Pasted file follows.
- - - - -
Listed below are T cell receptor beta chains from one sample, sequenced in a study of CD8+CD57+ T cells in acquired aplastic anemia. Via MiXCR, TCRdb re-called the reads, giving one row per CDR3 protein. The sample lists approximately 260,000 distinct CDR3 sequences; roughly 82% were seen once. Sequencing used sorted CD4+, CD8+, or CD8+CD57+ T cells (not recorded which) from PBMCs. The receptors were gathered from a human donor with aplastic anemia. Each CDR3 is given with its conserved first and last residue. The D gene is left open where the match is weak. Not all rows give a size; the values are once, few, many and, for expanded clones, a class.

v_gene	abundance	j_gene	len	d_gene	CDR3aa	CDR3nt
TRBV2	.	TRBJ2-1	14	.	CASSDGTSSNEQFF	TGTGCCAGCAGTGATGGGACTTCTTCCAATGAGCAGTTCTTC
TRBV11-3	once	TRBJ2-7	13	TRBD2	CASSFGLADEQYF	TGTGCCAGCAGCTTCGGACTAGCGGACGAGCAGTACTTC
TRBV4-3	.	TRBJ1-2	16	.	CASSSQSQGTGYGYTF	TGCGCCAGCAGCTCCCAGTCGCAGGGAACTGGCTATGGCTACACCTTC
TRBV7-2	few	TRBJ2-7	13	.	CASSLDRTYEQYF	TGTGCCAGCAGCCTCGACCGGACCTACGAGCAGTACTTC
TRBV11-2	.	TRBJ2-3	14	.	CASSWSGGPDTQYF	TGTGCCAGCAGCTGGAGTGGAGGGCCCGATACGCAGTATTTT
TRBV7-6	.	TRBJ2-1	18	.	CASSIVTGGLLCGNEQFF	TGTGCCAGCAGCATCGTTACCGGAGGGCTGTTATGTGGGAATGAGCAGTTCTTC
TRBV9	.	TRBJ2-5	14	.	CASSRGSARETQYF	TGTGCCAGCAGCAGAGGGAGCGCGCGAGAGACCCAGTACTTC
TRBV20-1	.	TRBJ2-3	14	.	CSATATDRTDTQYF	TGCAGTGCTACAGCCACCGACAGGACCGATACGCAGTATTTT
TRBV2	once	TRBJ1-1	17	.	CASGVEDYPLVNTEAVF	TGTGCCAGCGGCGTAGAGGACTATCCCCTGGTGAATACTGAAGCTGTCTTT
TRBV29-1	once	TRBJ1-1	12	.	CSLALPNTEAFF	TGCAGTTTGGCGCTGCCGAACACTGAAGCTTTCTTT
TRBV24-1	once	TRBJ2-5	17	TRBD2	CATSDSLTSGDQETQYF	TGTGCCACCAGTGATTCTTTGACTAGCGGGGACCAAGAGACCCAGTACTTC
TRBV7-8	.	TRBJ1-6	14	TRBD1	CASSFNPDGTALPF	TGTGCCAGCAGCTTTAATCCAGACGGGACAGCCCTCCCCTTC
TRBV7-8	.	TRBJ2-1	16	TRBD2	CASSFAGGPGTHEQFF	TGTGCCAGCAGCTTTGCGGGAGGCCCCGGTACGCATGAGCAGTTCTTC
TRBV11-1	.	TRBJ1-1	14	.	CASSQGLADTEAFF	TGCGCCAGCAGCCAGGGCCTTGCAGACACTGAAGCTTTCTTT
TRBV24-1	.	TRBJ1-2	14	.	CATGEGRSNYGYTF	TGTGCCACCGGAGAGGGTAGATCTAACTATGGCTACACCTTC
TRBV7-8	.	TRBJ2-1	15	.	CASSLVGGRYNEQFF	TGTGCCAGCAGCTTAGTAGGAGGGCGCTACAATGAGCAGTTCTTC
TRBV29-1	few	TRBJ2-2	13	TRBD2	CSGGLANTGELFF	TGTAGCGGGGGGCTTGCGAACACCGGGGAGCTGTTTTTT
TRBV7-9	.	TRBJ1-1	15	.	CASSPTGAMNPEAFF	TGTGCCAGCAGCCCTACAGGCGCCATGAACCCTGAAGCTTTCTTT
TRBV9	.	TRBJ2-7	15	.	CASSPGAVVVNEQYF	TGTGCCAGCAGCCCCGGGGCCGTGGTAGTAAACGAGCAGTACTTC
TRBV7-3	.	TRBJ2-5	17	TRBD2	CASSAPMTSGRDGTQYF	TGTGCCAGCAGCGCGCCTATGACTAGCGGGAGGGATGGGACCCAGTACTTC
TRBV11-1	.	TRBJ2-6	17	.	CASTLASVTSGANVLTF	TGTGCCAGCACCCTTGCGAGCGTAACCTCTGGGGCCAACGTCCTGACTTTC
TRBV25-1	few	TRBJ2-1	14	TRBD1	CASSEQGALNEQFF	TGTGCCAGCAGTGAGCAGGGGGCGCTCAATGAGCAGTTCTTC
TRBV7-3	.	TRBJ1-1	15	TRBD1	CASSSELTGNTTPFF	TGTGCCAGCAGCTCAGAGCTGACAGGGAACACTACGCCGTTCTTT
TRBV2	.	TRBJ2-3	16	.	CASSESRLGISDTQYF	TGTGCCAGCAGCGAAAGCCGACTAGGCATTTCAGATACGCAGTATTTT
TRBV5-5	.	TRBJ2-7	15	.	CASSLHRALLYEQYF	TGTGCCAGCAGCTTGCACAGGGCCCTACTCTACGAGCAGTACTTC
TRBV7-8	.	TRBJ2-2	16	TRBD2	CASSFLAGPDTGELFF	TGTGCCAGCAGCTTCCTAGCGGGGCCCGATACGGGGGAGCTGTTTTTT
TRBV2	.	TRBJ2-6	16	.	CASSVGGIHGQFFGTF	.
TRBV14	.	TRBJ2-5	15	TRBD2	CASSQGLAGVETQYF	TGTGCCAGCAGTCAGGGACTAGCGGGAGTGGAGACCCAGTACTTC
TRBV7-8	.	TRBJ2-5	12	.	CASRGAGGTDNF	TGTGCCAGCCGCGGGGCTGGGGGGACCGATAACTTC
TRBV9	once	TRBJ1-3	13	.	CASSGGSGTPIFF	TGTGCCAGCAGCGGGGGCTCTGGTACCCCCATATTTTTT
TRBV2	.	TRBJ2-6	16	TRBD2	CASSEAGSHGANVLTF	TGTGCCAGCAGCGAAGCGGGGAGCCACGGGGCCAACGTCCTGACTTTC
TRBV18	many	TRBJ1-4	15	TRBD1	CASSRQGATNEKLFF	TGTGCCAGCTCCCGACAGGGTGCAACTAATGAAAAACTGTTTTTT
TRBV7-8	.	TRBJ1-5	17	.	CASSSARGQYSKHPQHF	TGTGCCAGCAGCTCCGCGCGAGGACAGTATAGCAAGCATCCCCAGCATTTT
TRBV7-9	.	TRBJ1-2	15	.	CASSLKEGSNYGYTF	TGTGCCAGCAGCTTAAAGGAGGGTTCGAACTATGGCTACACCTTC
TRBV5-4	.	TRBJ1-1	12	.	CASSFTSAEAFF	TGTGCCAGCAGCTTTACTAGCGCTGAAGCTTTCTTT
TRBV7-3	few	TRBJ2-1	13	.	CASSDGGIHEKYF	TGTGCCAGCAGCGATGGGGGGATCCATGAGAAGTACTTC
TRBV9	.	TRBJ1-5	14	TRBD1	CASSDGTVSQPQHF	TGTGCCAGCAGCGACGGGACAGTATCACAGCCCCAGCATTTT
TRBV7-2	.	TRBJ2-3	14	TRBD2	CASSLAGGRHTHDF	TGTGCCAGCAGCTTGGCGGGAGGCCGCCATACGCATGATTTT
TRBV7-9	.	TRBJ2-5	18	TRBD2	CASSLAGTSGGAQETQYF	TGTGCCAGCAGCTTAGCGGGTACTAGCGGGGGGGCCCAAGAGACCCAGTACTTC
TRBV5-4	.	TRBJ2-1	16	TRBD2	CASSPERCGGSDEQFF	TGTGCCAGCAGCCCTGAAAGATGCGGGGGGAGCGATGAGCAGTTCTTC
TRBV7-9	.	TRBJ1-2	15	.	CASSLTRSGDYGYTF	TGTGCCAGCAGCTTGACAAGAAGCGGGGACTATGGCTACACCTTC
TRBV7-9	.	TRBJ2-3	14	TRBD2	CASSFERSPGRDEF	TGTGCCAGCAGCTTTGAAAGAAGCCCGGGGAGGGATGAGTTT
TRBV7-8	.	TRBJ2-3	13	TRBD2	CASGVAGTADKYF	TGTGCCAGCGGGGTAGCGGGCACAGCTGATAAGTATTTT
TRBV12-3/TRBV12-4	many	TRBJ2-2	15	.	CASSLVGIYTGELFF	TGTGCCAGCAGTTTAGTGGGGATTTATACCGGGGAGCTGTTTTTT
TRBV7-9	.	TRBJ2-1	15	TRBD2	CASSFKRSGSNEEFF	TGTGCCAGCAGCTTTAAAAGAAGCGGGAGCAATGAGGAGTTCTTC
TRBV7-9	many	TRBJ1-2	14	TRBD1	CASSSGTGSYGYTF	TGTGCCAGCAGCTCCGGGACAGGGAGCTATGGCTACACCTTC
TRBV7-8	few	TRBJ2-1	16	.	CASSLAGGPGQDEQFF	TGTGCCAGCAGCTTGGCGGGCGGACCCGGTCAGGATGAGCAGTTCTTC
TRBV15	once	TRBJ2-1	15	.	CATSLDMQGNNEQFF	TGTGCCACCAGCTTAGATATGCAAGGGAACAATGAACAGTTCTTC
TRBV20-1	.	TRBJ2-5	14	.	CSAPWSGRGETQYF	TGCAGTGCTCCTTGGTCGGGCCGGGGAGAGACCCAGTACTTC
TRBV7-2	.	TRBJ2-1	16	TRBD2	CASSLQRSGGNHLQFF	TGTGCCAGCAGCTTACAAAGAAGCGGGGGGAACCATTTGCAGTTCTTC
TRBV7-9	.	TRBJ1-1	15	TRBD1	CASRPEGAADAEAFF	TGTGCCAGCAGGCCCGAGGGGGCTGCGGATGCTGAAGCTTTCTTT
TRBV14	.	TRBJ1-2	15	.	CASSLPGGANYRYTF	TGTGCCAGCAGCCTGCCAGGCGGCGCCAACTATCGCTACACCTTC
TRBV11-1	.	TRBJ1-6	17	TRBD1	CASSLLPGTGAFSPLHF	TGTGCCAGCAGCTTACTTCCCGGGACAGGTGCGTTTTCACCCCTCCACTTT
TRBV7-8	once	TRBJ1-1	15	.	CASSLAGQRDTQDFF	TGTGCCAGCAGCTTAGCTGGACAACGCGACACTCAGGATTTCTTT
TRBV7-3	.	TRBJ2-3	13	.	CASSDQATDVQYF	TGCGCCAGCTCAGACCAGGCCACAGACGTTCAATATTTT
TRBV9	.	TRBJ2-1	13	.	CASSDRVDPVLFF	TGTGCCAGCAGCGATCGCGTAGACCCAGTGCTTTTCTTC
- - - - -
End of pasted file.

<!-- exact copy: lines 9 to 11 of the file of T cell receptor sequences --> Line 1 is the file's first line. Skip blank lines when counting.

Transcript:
TRBV9	.	TRBJ2-5	14	.	CASSRGSARETQYF	TGTGCCAGCAGCAGAGGGAGCGCGCGAGAGACCCAGTACTTC
TRBV20-1	.	TRBJ2-3	14	.	CSATATDRTDTQYF	TGCAGTGCTACAGCCACCGACAGGACCGATACGCAGTATTTT
TRBV2	once	TRBJ1-1	17	.	CASGVEDYPLVNTEAVF	TGTGCCAGCGGCGTAGAGGACTATCCCCTGGTGAATACTGAAGCTGTCTTT